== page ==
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Old 15-10-2016, 09:48   #21
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Re: Do I want to buy a boat?

I've been curious about putting a boat into charter when I get closer to retirement. From what I understand, you buy the boat model they use and then they do the maintenance and insurance and make payments to you that should cover the loan payments while it is in charter which seems to be four years. You could use the boat for some number of weeks each year as well.
Then there are secondary charter companies that might take the boat for another 3-5 years or you would keep or sell the boat.
That's about the only way I could see myself on a new boat although most of the time you could use the boat would be in the off season to avoid cutting into the charter income. The downside is the wear and tear of charter operation and you would be limited to the charter version of the boat.

Otherwise I would stick to smaller boats that are less expensive to maintain and store. My current 26 foot slip costs me $200 a month compared to a 40+ foot that would run $500-600 and there are a lot less slips for larger boats. Anchoring out would be a definite budget saver for a larger boat.
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Old 15-10-2016, 09:59   #22
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Re: Do I want to buy a boat?

if you're billionaire, buy a boat, sure you'll be millionaire ..
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Old 15-10-2016, 11:59   #23
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Re: Do I want to buy a boat?

Do your homework, buy a boat. Keep in mind that a lot of folks on this forum pay to have about everything done on their boats. That is expensive. You say you are handy and don't mind getting your hands dirty once in a while, you will do fine. There are a ton of boats out there in your price range for sale, if you look hard enough you can find a gem. Shop for dockage on the internet. You can do it!
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Old 15-10-2016, 12:01   #24
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Re: Do I want to buy a boat?

You are going to buy HUGE amt of charter time before you arrive at the cost of a modest cruiser.

And you do not have to take care of all the garbage in between your sailing stunts.

Go the charter way.

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Old 15-10-2016, 12:30   #25
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Re: Do I want to buy a boat?

At 25 to 30K you could get a well found boat around 32 to 35 feet. With replacing standard item like standing rigging, hoses and what not you may very well be in a good position. Always keep in mind the bigger the boat the higher the ownership costs. I always look at the 90% when any purchase is made. What will I use it for 90% of the time. My O'day 27 is used for 90% daysailing and weekending and 10% cruising. Perfect for me and a small crew if a bit cramped 10% of the time. Spacious as hell for the other 90%. Also cheap to maintain. 1 gallon of bottom paint lasts 2 years. I sand and paint every year to keep the bottom smooth. Dockage is low and so is winter storage, 950.00 and 823.00 for everything including dropping the mast and restepping every year. Consider also the cost of sails. Those suckers seem to increase in price exponentially with size. The most expensive I have is my 140% at 1400.00. My 40% jib was 450.00. I also have a 100% 1100.00, an Asymetrical at 1300.00, and the main at 1350.00. I use hank on jibs so a window shade would be pricier but would eliminate the full shebang by a bunch. Lots of stuff to consider but not insurmountable by any means. And no one ever, ever touches YOT for anything beyond haulout and launch. My OCD prevents that.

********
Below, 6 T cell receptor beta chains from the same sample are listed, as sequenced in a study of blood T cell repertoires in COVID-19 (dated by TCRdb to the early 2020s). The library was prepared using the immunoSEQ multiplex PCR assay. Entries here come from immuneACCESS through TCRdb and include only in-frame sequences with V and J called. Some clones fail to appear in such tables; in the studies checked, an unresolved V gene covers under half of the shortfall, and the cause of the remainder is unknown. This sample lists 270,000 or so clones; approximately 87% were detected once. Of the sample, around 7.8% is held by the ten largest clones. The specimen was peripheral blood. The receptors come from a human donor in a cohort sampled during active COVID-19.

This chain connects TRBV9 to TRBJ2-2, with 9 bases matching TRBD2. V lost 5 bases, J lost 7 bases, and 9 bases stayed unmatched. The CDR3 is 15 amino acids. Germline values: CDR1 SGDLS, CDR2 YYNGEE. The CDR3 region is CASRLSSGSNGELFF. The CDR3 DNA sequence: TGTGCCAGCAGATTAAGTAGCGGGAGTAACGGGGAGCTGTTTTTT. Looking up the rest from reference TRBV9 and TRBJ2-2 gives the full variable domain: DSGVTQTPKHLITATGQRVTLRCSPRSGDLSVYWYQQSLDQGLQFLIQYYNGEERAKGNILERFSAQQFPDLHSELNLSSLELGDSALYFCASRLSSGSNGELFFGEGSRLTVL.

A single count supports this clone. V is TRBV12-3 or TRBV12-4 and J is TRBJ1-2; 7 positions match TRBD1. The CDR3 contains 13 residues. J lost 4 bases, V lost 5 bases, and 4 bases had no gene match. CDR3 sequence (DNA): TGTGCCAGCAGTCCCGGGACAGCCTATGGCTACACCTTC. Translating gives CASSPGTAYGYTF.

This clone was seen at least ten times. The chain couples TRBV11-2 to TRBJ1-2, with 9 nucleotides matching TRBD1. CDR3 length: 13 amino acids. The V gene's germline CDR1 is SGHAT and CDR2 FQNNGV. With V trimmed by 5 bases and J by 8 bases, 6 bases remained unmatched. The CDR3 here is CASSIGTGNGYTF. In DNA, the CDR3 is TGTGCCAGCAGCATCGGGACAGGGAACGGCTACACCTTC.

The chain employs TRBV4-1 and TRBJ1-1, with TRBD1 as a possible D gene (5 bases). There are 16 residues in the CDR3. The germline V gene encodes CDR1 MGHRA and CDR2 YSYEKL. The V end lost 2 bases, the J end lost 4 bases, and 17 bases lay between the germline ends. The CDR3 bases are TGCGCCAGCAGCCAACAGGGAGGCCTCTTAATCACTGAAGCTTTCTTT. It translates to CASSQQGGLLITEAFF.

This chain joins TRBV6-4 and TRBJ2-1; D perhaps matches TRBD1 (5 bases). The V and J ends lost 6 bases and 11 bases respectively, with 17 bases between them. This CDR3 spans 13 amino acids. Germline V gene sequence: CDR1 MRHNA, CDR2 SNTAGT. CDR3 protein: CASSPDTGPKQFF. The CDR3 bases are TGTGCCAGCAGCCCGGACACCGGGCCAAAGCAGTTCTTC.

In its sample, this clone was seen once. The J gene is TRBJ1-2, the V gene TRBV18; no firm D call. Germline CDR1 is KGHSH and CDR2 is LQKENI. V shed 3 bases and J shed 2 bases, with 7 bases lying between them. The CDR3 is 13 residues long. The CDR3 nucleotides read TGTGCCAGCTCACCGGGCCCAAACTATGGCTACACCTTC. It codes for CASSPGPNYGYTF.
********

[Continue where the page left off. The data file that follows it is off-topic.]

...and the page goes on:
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Old 15-10-2016, 12:51   #26
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Re: Do I want to buy a boat?

There is an old saying amongst pilots who are also sailors: If it flies, floats or fs, rent it, dont buy it.
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Old 15-10-2016, 21:34   #27
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Re: Do I want to buy a boat?

Great info, keep it coming.

OK, we looked at a nice '80 C&C 34 today, but my wife instantly said it was too small, especially if friends joined us. I had told her to go down below and imagine spending weeks on the boat at a time. I had to agree with her. Of course then I read that they rarely come, which does seem likely. Our sons would probably come, but we would pay their way.

I'd say now we are looking for a great value gem in the 38-40 foot range. Would $30-40K be a budget where we could get something that would not need another 30-40 K in repair? Assuming we have a year to look. The posters who gave examples of their repair expenses were very helpful.

Thanks tkv for the tips on long term charters.

My buddy bought a '78 Erickson 34 or 35 a couple years ago for around $18K. He has done some wood refinishing and changed a water pump and that's about it so far. He said his annual expenses for slip and insurance are about $3K. Feel free to comment on those numbers, but that was off the top of his head.

My Don Casey book showed up today and I have already read a lot of it.

If anyone knows a realistic estimate for how long it might take to sail from N.O. to St. Thomas, please advise.

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Old 15-10-2016, 23:30   #28
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Re: Do I want to buy a boat?

Originally Posted by Bullshooter View Post